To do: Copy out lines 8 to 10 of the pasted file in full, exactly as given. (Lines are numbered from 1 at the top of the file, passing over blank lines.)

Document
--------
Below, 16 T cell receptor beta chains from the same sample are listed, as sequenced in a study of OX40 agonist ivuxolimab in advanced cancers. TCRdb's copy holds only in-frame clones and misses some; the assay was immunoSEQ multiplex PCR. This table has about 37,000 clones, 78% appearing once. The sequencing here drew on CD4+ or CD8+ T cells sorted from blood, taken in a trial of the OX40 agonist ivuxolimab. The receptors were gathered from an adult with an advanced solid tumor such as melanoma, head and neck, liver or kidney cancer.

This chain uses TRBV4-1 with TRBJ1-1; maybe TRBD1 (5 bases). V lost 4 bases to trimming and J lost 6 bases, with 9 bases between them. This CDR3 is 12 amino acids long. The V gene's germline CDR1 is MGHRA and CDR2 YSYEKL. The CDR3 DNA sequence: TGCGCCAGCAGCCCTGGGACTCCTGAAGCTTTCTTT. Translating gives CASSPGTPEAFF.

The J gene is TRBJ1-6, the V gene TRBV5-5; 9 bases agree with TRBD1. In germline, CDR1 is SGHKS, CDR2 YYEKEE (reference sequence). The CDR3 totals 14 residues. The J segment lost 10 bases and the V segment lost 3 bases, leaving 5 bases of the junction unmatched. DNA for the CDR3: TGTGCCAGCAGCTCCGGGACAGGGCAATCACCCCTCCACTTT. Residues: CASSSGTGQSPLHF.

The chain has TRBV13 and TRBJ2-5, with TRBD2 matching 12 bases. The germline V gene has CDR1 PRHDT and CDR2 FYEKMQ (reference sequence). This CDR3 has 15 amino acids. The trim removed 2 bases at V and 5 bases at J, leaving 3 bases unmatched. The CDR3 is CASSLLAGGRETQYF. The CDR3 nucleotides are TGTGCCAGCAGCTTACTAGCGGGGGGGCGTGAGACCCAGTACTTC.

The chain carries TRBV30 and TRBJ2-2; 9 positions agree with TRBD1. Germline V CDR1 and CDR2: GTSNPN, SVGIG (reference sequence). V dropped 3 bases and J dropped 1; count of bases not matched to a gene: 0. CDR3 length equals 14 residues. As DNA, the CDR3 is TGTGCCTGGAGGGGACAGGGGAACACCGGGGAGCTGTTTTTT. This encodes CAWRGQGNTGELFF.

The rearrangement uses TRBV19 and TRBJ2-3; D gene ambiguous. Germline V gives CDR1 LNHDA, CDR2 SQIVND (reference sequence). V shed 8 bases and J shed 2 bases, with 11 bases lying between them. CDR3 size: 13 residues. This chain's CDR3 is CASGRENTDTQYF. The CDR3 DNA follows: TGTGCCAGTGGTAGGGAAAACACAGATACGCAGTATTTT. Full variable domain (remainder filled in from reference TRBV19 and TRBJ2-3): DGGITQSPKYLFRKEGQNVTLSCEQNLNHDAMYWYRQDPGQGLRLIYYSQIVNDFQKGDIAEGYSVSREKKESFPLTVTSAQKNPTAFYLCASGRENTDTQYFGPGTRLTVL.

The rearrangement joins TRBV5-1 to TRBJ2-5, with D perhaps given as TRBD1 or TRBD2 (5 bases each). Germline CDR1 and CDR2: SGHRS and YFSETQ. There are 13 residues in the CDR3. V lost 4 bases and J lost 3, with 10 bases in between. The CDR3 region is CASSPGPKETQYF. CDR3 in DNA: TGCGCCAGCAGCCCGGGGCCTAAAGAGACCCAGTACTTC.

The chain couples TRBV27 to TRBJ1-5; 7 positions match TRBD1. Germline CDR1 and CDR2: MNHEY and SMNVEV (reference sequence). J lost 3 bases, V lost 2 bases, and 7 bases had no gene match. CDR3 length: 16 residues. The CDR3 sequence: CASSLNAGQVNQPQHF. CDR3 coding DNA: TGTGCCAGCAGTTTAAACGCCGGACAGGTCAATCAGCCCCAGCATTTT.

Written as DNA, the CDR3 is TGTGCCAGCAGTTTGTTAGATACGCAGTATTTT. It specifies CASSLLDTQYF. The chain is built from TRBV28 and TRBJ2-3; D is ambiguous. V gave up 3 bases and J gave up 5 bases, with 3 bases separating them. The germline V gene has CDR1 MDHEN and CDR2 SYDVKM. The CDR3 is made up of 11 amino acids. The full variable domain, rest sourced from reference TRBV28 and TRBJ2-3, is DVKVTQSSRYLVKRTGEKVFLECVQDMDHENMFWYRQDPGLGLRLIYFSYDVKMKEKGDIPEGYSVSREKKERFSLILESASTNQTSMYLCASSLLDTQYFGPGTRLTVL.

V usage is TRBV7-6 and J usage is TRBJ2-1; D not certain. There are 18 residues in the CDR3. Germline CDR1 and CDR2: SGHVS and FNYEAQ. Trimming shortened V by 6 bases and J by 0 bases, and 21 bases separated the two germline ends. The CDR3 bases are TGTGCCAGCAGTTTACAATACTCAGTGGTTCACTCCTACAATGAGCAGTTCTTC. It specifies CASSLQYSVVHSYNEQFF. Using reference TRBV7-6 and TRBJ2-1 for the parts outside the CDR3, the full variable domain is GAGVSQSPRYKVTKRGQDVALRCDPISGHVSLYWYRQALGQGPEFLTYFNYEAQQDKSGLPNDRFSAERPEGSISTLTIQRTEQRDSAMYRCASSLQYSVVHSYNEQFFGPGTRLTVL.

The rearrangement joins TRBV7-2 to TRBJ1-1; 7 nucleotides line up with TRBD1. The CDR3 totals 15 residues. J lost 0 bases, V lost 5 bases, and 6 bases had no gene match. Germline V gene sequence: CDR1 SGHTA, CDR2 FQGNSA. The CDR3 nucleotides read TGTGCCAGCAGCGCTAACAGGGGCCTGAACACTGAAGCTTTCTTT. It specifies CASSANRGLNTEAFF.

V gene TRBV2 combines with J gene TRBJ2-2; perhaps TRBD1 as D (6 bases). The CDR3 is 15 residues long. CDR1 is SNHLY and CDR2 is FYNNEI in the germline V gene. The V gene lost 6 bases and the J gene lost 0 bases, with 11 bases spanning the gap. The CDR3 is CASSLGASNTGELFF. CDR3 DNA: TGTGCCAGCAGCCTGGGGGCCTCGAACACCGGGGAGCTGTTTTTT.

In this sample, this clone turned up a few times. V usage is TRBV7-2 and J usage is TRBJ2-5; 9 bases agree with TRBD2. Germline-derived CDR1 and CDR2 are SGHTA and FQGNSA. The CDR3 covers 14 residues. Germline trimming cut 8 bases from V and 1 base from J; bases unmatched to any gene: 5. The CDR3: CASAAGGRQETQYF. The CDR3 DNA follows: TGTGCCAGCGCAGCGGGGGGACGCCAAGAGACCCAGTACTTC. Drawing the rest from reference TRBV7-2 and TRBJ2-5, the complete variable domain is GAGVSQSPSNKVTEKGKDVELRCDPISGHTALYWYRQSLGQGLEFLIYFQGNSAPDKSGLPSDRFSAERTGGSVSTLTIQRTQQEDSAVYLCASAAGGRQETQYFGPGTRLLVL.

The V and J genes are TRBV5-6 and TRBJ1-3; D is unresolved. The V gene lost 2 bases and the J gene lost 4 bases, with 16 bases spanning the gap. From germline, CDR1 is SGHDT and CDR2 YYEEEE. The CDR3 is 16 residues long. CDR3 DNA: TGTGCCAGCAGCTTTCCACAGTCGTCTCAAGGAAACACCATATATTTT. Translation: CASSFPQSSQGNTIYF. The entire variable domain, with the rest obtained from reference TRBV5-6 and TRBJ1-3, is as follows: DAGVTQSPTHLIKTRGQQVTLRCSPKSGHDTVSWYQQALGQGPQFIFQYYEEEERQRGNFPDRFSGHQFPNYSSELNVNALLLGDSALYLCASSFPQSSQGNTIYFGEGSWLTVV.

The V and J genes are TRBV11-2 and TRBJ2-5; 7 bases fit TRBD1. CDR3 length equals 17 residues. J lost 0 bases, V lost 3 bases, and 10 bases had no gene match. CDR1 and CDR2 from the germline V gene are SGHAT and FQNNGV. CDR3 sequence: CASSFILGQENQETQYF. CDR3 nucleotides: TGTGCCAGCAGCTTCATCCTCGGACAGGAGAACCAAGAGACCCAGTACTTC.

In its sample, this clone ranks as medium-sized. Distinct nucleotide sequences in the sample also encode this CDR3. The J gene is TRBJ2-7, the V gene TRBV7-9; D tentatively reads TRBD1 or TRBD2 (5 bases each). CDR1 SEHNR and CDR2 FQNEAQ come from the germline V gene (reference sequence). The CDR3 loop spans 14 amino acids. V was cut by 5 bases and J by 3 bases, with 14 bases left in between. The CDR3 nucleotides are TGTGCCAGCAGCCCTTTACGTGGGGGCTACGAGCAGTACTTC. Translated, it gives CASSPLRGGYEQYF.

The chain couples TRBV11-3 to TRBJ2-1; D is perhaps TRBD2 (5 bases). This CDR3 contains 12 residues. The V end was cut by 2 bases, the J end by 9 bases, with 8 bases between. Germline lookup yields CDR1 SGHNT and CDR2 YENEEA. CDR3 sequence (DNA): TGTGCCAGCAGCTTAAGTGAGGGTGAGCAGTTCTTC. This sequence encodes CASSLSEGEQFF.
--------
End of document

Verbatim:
The chain couples TRBV27 to TRBJ1-5; 7 positions match TRBD1. Germline CDR1 and CDR2: MNHEY and SMNVEV (reference sequence). J lost 3 bases, V lost 2 bases, and 7 bases had no gene match. CDR3 length: 16 residues. The CDR3 sequence: CASSLNAGQVNQPQHF. CDR3 coding DNA: TGTGCCAGCAGTTTAAACGCCGGACAGGTCAATCAGCCCCAGCATTTT.

Written as DNA, the CDR3 is TGTGCCAGCAGTTTGTTAGATACGCAGTATTTT. It specifies CASSLLDTQYF. The chain is built from TRBV28 and TRBJ2-3; D is ambiguous. V gave up 3 bases and J gave up 5 bases, with 3 bases separating them. The germline V gene has CDR1 MDHEN and CDR2 SYDVKM. The CDR3 is made up of 11 amino acids. The full variable domain, rest sourced from reference TRBV28 and TRBJ2-3, is DVKVTQSSRYLVKRTGEKVFLECVQDMDHENMFWYRQDPGLGLRLIYFSYDVKMKEKGDIPEGYSVSREKKERFSLILESASTNQTSMYLCASSLLDTQYFGPGTRLTVL.

V usage is TRBV7-6 and J usage is TRBJ2-1; D not certain. There are 18 residues in the CDR3. Germline CDR1 and CDR2: SGHVS and FNYEAQ. Trimming shortened V by 6 bases and J by 0 bases, and 21 bases separated the two germline ends. The CDR3 bases are TGTGCCAGCAGTTTACAATACTCAGTGGTTCACTCCTACAATGAGCAGTTCTTC. It specifies CASSLQYSVVHSYNEQFF. Using reference TRBV7-6 and TRBJ2-1 for the parts outside the CDR3, the full variable domain is GAGVSQSPRYKVTKRGQDVALRCDPISGHVSLYWYRQALGQGPEFLTYFNYEAQQDKSGLPNDRFSAERPEGSISTLTIQRTEQRDSAMYRCASSLQYSVVHSYNEQFFGPGTRLTVL.